But the biggest secondary benefit seems to be a simplification of the code. Allowing any transaction order makes the code more complicated as any order must be supported. By contrast, assuming the lexicographic ordering allows blocks to be constructed the same way each time and makes testing easier.
TTOR vs ATOR vs CTOR
Some of the arguments surrounding the validation issue are not specific to CTOR; they are more of a TTOR vs ATOR issue. In other words, should we keep this topological ordering requirement or get rid of it?
Some experts have pointed out that fundamentally, the ordering of transactions holds no inherent value. I interpret this to mean that while it’s true that topological order handles dependencies, there is a cost to creating that order initially. Most developers do not oppose removing TTOR. This even applies to the lead developers from Nchain.
Furthermore, once the topological requirement is discarded, it is a relatively small change to adopt a canonical ordering. This is one of the principles behind the CTOR proposal. In the ABC implementation, adding CTOR on top of ATOR is 20 lines of code.
The “Central Planning” Objection
One objection to CTOR (that does not seem valid) is the idea that miners should be free to come up with their own order — that they should be allowed to “compete” for the best ways to structure blocks and that forcing an order on them is tantamount to “central planning”.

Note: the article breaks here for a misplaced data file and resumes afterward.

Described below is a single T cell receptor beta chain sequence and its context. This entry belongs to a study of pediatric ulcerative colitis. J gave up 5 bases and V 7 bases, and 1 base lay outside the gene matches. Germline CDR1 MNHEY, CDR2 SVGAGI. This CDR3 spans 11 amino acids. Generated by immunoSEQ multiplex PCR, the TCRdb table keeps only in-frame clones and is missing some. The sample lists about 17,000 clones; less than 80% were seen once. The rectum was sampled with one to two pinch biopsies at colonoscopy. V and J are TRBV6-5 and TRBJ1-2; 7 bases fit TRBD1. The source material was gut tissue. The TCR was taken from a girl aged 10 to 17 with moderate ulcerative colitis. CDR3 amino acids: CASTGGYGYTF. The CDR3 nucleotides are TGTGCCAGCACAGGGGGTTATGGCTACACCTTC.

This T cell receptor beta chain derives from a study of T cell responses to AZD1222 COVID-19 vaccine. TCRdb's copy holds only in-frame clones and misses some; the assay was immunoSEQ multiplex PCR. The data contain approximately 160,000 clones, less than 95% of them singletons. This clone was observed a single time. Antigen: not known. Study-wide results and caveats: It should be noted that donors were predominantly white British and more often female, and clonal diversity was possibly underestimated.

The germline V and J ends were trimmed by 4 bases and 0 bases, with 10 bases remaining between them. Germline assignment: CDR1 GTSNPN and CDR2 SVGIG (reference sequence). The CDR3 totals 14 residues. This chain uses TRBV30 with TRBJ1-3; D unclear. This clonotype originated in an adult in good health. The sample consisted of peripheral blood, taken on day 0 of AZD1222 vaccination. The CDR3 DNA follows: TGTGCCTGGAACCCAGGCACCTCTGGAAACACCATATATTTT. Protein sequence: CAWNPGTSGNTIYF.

I am a staunch supporter of the free market in all its forms. However, this idea that miners should compete on transaction ordering doesn’t make any more sense than competing on transaction formats, or ECDSA curve parameters, or any number of protocol details.
There are certain parts of the protocol that are simply infrastructure “plumbing”. It may even be counterproductive to the system as an inefficient ordering scheme must be supported by all nodes.
The “Optimize First” Objection
Certain developers (Tom Zander in particular) have expressed a desire to continue efforts to optimize the code using the current topological ordering. They do not want to upgrade or modify the transaction ordering because they believe we should explore and exhaust the possibilities of the existing scheme.
Protocol development should not be stalled for the sole reason of a developer wishing to continue exploring on a certain trajectory.
Although optimizing within the current protocol limits is a possible approach, it is not necessarily the best approach. At the end of the day, we must choose a distinct path even if that means discarding other paths.
More importantly, this approach prioritizes optimizations over choosing correct data structures, which runs counter to best practices in computer programming.
Bitcoin ABC has published a technical roadmap that details how we can improve the protocol and meet our goals of better scaling, usability, and extensibility for Bitcoin Cash. It is the best example of a comprehensive and practical plan for our future.
CTOR is one small but important building block in this roadmap.
Although the Bitcoin Cash community is much larger than Bitcoin ABC, it should be noted that the ABC roadmap is compatible with the other roadmap statements published from various groups following a multi-group meetup in London in November 2017. In fact, the exact same canonical ordering proposal appeared on Nchain’s roadmap in December, 2017.20
A Holistic Approach May Be Best